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We're off to see the Wizard!





newsoft
There were a few things that Bonney and Joe (Chris' parents) noticed when they got off the plane in Stuttgart, Germany. First, Chris wasn't there. Long story, but when he did arrive to pick them up, they were thrown right into German culture. They arrived in a place that is little traveled by visitors, so they saw first-hand the behind the scenes life in Germany. We enjoyed a beer on the Neckar, had sauerkraut, and of course, what Joe and Bonney had been looking forward to, a giant German pretzel.

The next thing they discovered is that the German language is often a funny sounding-- but their son could speak it very well. They learned the "ja's" and "danke's", but usually it was up to Chris to take on the big stuff. And because English is a Germanic language, often the words made sense. Other times, words that we associate with Germany, such as the city named Munich, is not Munich at all in German. Instead, it is Munchen, which Joe thought looked like Munchkin, so that rest of the trip, we were going to Munchkin-land. (Note: the little bear is NOT a Munch-kin!)

The third thing that was learned about German people, however, is that they are not Munchkins at all, but in fact really brilliant people. There were tons of things that we saw that were 'small' devices or ideas that make life so much easier and efficient! For instance: escalators that go one way, but also stop and go the other direction when prompted. Automatic lights in stairways and hallways that turn on when they sense movement to save electricity. Parking garages that need a ticket inserted to open the door to protect people's cars. And hand-held credit card machines that come to dinner table for easy debit card withdrawls. That last one was used a lot. Smile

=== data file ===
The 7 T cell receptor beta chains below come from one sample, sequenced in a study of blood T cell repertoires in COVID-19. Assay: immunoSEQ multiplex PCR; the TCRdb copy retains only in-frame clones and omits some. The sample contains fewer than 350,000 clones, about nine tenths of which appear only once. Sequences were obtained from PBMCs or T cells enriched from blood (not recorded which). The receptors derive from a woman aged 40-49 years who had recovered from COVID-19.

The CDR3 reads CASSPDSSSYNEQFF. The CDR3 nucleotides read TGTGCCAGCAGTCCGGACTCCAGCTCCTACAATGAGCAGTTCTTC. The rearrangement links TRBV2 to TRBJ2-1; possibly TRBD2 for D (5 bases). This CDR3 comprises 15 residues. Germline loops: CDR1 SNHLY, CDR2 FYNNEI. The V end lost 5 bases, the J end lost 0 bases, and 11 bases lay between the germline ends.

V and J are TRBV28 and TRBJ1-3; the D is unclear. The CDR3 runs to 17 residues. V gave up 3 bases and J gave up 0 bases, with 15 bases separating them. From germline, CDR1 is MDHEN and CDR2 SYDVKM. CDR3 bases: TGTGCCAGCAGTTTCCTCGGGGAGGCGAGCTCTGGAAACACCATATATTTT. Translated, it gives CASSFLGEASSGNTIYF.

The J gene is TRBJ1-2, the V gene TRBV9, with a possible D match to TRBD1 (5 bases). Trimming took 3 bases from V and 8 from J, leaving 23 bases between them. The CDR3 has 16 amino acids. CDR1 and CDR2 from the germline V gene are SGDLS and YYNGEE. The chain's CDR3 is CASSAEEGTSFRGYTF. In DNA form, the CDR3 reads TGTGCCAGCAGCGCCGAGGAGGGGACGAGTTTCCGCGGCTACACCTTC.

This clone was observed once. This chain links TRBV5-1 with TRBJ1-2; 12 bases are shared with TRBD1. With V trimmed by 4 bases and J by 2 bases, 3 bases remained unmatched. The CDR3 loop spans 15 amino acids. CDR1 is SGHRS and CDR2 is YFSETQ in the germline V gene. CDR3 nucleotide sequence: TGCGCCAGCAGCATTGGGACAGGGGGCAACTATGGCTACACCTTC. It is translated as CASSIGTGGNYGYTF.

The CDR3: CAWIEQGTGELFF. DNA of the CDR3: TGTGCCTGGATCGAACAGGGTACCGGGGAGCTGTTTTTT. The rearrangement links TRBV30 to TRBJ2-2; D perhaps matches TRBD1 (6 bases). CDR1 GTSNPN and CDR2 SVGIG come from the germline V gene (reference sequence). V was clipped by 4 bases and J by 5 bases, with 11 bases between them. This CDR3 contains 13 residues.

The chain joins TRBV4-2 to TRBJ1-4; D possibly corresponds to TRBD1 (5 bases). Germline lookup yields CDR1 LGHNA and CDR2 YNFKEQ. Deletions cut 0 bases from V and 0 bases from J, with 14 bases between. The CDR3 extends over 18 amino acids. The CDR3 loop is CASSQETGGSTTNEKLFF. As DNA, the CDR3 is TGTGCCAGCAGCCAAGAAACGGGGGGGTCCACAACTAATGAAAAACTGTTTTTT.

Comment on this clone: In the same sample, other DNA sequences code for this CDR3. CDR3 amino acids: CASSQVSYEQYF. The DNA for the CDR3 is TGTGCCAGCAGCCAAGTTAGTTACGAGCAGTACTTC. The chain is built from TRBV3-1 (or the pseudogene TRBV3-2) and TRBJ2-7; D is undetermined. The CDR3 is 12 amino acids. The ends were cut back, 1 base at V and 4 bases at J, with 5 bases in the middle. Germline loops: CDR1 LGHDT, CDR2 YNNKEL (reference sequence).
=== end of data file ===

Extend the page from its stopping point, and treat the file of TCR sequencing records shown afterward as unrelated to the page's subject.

Finally, something that was very different from home were all the castles. A castles is called a "schloss" (pronounced 'sh-loss') in German. Ask Bonney and Joe to pernounce it if you see them- I think they've got it. We saw schloss' all over the German countryside. Starting off at Neuschwanstein and Hohenswangau (also seen in Florida and Californica, but this one is much cooler!), then moving down to a major castle in Salzburg, and finally seeing castle after castle while driving down the Rhein valley. The one in the picture is the Berg Eltz. While we were driving, we had to be prepared with camera at hand to get another picture of a great castle that was randomly sitting on a hillside.
There were more firsts for all of us. The longest tunnel we have ever been in while we were in Austria. It must have been about 5 miles long. Going through the tiny country of Liechtenstein. That country must have been about 5 miles long, too! Eating meatloaf that was actually a slice of thick ham (see above) and hot dogs that were actually beef wurst in a crispy piece of bread. And beer at the Hopfbrauhaus that did not come in glasses, but only in huge liters. There were many firsts on this trip to Germany, and many things that we will soon not forget. Very Happy
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